Time to think about boating safety

Posted at 4:42 AM, May 29, 2018
and last updated 2018-05-29 05:42:10-04

Memorial Day kicked off boater season, and the Texas Parks and Wildlife Department wants to remind Texans to keep themselves and others safe while on the water.

In 2017, 45 boating fatalities occurred on Texas waters, an increase of more than 28 percent from 2016.

On top of that, marine enforcement officers logged 172 boating accidents and 83 boating related injuries.

Before you even get on the water, Texas Game Warden Robbie Robinson says you must go through a boat safety course and get your operator license, along with having your boat registered before leaving the dock.

"Any person can operate a boat. But if you were born before September 1, 1993, you are exempt from the boaters’ education program. But after that, you have to make sure you do have boater’s education while operating the vessel," said Texas Game Warden Robbie Robinson.

Another important step, be prepared for anything. State law requires that every person has access to a life jacket or personal floatation device, whether you’re on a boat, kayak or on a jet ski.  

"This is the time of year where it is time to think about boating safety. Make sure you have PFD’s on board for every person that is on board. Children under 13, make sure they do have them on any time the boat is in motion. It is the simple things that protect us when we are out there on the water," said Robinson.

Of course, remember not to drink and drive, even on the water. Operating a boat with a blood alcohol concentration above 0.08 percent is an offense that can lead to fines, the loss of a driver’s license and an increased risk of accidents or fatalities on the water. In 2017, game wardens issued 152 boating under-the-influence or boating while intoxicated citations across the state.

"If you are operating a boat while you are impaired under alcohol or any other drugs or anything like that, you are looking at Class B, Class A fine assessments, which are much higher and require jail time," said Robinson.

Robinson also said there will be boat patrols out watching for safe and sober boating every weekend throughout the season.

"Any time we are checking people for water safety equipment, we are also looking for fishing licenses, making sure the guides have their licenses, making sure the fish they catch are of legal limits, and quantities, making sure all the laws are being followed. The fines can be anywhere from $25-$500." said Robinson.

Boating Safety Tips:

  • Always wear a life jacket.
  • Avoid alcohol.
  • Be especially careful on personal watercrafts.
  • Children younger than age 13 must wear a U.S. Coast Guard approved PFD while underway.
  • Enroll in a boater education class.
  • Don’t overload your boat.
  • Operate at a safe speed.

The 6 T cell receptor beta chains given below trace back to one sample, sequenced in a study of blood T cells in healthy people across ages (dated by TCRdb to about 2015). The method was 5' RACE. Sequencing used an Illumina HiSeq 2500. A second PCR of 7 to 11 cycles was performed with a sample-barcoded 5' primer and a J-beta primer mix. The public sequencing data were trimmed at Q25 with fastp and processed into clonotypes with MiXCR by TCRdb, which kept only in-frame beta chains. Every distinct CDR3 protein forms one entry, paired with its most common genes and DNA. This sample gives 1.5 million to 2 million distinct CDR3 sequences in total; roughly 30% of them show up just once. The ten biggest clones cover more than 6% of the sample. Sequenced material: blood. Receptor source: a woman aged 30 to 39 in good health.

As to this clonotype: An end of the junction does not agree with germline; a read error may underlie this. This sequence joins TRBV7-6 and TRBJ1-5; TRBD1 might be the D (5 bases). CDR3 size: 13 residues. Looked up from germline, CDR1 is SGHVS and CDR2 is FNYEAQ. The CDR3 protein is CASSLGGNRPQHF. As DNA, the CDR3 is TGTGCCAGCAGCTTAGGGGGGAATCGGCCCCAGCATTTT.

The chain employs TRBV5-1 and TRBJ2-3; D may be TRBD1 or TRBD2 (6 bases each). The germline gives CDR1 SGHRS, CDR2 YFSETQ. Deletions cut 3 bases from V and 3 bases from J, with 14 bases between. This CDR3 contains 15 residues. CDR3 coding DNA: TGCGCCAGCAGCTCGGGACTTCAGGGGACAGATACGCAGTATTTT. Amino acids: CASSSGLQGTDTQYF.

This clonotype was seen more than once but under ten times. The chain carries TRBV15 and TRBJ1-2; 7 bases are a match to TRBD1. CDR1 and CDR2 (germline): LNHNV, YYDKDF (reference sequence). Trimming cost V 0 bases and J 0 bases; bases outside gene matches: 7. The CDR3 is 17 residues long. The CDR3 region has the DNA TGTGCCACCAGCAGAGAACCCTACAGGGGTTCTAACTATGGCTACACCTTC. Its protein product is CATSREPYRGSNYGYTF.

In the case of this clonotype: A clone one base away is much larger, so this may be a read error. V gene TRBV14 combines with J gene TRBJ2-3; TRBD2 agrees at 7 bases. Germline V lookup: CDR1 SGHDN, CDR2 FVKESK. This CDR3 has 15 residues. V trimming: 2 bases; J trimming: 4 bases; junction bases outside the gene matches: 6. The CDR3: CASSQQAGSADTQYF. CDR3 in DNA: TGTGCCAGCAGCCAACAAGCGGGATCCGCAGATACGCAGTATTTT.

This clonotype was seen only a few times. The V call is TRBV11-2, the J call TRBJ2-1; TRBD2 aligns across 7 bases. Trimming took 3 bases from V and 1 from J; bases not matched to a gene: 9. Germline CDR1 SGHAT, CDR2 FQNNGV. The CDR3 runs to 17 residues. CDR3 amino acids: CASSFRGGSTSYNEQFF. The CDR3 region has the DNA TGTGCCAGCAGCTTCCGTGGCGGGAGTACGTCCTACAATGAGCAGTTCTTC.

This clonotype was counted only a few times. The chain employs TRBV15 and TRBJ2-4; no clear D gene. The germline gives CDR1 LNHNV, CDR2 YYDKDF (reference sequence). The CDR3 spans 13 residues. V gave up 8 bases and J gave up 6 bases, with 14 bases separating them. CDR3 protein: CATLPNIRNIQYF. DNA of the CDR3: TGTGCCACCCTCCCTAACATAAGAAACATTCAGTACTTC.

• Always have a passenger serve as a lookout in addition to the operator.
  • Watch out for low water areas or submerged objects.
  • Always Wear a Personal Flotation Device (PFD) or Life Jacket
    • Most boating fatality victims were found (recovered) NOT wearing a PFD.
    • Always carry extra PFD’s in both adult and child sizes.
    • Children younger than 13 years old must wear a PFD while underway.
  • Avoid Alcohol
    • The probability of being killed in a boating accident doubles when alcohol is involved.
    • Operating a boat under the influence is just as dangerous as driving a car after you’ve been drinking.
    • Boating while intoxicated (BWI) is strictly enforced and carries penalties similar to driving while intoxicated penalties, including possible Driver’s License suspension.
  • Enroll in a Boater Education Course
    • It’s a good idea for the whole family to enroll in a boater education course.
    • A majority (52%) vessels involved in boating accidents are operated by persons 26-50 years of age.
    • For information on classroom, home video and on-line course options, visit the Texas Parks and Wildlife Department Boater Education Web pages or call (800) 792-1112.
  • Be Especially Careful On Personal Watercraft (PWC)
    • PWC operators and passengers must wear a U.S. Coast Guard approved PFD.
    • Before you borrow or rent a PWC, take the time to learn how to operate the vessel and the rules of the waterway.
    • Obey the 50-foot rule! Maintain a 50-foot distance from other PWC’s, vessels, persons, shore, or stationary platform or other object unless operating at headway (idle) speed.
  • Operate at a Safe Speed
    • Although there are no numerical speed limits on the water, citations may be issued for excessive speed or reckless operation. Use common sense, and operate at a safe speed at all times – especially in crowded areas.
    • Excessive speed is a rate of speed greater than is reasonable or prudent without regard for conditions and hazards or greater than will permit a person to bring the boat to a stop within the assured clear distance ahead.